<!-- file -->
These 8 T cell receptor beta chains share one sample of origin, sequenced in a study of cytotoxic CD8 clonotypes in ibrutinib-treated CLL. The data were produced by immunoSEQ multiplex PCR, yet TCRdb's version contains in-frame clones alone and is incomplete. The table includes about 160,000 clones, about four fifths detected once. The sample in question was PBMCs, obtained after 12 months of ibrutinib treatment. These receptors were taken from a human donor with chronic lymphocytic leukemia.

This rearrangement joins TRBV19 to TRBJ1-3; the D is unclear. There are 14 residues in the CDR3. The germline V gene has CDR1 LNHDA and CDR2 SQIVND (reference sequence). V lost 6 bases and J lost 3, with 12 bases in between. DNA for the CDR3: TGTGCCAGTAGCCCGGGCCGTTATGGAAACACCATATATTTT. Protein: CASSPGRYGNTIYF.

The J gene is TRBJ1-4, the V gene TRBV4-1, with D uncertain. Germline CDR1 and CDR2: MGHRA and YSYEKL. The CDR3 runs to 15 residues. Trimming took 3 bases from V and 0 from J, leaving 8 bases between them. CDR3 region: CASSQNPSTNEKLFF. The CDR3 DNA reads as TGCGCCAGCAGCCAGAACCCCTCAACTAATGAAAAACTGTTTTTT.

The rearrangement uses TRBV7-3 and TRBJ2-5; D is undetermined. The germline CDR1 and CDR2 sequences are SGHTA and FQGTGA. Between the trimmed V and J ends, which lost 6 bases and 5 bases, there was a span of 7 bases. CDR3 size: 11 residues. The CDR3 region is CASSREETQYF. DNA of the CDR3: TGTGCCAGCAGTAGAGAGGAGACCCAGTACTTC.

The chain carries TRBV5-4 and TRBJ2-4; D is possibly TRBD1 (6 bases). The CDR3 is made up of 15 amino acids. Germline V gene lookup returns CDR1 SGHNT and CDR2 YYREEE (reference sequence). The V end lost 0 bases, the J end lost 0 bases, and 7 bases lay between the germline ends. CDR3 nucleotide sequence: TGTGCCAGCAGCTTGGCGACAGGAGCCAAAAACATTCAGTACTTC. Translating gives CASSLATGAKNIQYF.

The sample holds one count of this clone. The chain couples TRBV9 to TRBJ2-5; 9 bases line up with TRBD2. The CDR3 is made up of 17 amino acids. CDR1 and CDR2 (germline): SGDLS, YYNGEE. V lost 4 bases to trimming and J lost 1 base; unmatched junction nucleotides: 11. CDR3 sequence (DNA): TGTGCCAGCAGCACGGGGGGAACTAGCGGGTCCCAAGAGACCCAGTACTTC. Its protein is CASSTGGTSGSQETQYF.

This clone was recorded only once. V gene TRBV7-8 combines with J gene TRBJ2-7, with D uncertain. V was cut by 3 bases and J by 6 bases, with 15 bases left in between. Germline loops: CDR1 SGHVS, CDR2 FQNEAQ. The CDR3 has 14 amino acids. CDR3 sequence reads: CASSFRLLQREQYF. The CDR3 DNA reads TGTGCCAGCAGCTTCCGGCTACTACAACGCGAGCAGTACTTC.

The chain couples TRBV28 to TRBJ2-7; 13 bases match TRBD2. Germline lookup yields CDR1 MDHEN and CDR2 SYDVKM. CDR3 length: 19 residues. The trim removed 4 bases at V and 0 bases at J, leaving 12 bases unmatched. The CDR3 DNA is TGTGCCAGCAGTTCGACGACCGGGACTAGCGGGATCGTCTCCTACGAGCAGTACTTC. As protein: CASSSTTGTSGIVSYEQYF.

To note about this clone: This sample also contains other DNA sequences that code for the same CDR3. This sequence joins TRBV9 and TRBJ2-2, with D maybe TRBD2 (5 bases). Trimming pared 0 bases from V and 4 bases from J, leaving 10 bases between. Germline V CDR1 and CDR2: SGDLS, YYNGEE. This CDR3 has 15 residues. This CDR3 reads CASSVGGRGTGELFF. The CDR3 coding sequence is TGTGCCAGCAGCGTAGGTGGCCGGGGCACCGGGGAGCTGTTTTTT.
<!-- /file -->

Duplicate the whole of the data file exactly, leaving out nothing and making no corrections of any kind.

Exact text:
These 8 T cell receptor beta chains share one sample of origin, sequenced in a study of cytotoxic CD8 clonotypes in ibrutinib-treated CLL. The data were produced by immunoSEQ multiplex PCR, yet TCRdb's version contains in-frame clones alone and is incomplete. The table includes about 160,000 clones, about four fifths detected once. The sample in question was PBMCs, obtained after 12 months of ibrutinib treatment. These receptors were taken from a human donor with chronic lymphocytic leukemia.

This rearrangement joins TRBV19 to TRBJ1-3; the D is unclear. There are 14 residues in the CDR3. The germline V gene has CDR1 LNHDA and CDR2 SQIVND (reference sequence). V lost 6 bases and J lost 3, with 12 bases in between. DNA for the CDR3: TGTGCCAGTAGCCCGGGCCGTTATGGAAACACCATATATTTT. Protein: CASSPGRYGNTIYF.

The J gene is TRBJ1-4, the V gene TRBV4-1, with D uncertain. Germline CDR1 and CDR2: MGHRA and YSYEKL. The CDR3 runs to 15 residues. Trimming took 3 bases from V and 0 from J, leaving 8 bases between them. CDR3 region: CASSQNPSTNEKLFF. The CDR3 DNA reads as TGCGCCAGCAGCCAGAACCCCTCAACTAATGAAAAACTGTTTTTT.

The rearrangement uses TRBV7-3 and TRBJ2-5; D is undetermined. The germline CDR1 and CDR2 sequences are SGHTA and FQGTGA. Between the trimmed V and J ends, which lost 6 bases and 5 bases, there was a span of 7 bases. CDR3 size: 11 residues. The CDR3 region is CASSREETQYF. DNA of the CDR3: TGTGCCAGCAGTAGAGAGGAGACCCAGTACTTC.

The chain carries TRBV5-4 and TRBJ2-4; D is possibly TRBD1 (6 bases). The CDR3 is made up of 15 amino acids. Germline V gene lookup returns CDR1 SGHNT and CDR2 YYREEE (reference sequence). The V end lost 0 bases, the J end lost 0 bases, and 7 bases lay between the germline ends. CDR3 nucleotide sequence: TGTGCCAGCAGCTTGGCGACAGGAGCCAAAAACATTCAGTACTTC. Translating gives CASSLATGAKNIQYF.

The sample holds one count of this clone. The chain couples TRBV9 to TRBJ2-5; 9 bases line up with TRBD2. The CDR3 is made up of 17 amino acids. CDR1 and CDR2 (germline): SGDLS, YYNGEE. V lost 4 bases to trimming and J lost 1 base; unmatched junction nucleotides: 11. CDR3 sequence (DNA): TGTGCCAGCAGCACGGGGGGAACTAGCGGGTCCCAAGAGACCCAGTACTTC. Its protein is CASSTGGTSGSQETQYF.

This clone was recorded only once. V gene TRBV7-8 combines with J gene TRBJ2-7, with D uncertain. V was cut by 3 bases and J by 6 bases, with 15 bases left in between. Germline loops: CDR1 SGHVS, CDR2 FQNEAQ. The CDR3 has 14 amino acids. CDR3 sequence reads: CASSFRLLQREQYF. The CDR3 DNA reads TGTGCCAGCAGCTTCCGGCTACTACAACGCGAGCAGTACTTC.

The chain couples TRBV28 to TRBJ2-7; 13 bases match TRBD2. Germline lookup yields CDR1 MDHEN and CDR2 SYDVKM. CDR3 length: 19 residues. The trim removed 4 bases at V and 0 bases at J, leaving 12 bases unmatched. The CDR3 DNA is TGTGCCAGCAGTTCGACGACCGGGACTAGCGGGATCGTCTCCTACGAGCAGTACTTC. As protein: CASSSTTGTSGIVSYEQYF.

To note about this clone: This sample also contains other DNA sequences that code for the same CDR3. This sequence joins TRBV9 and TRBJ2-2, with D maybe TRBD2 (5 bases). Trimming pared 0 bases from V and 4 bases from J, leaving 10 bases between. Germline V CDR1 and CDR2: SGDLS, YYNGEE. This CDR3 has 15 residues. This CDR3 reads CASSVGGRGTGELFF. The CDR3 coding sequence is TGTGCCAGCAGCGTAGGTGGCCGGGGCACCGGGGAGCTGTTTTTT.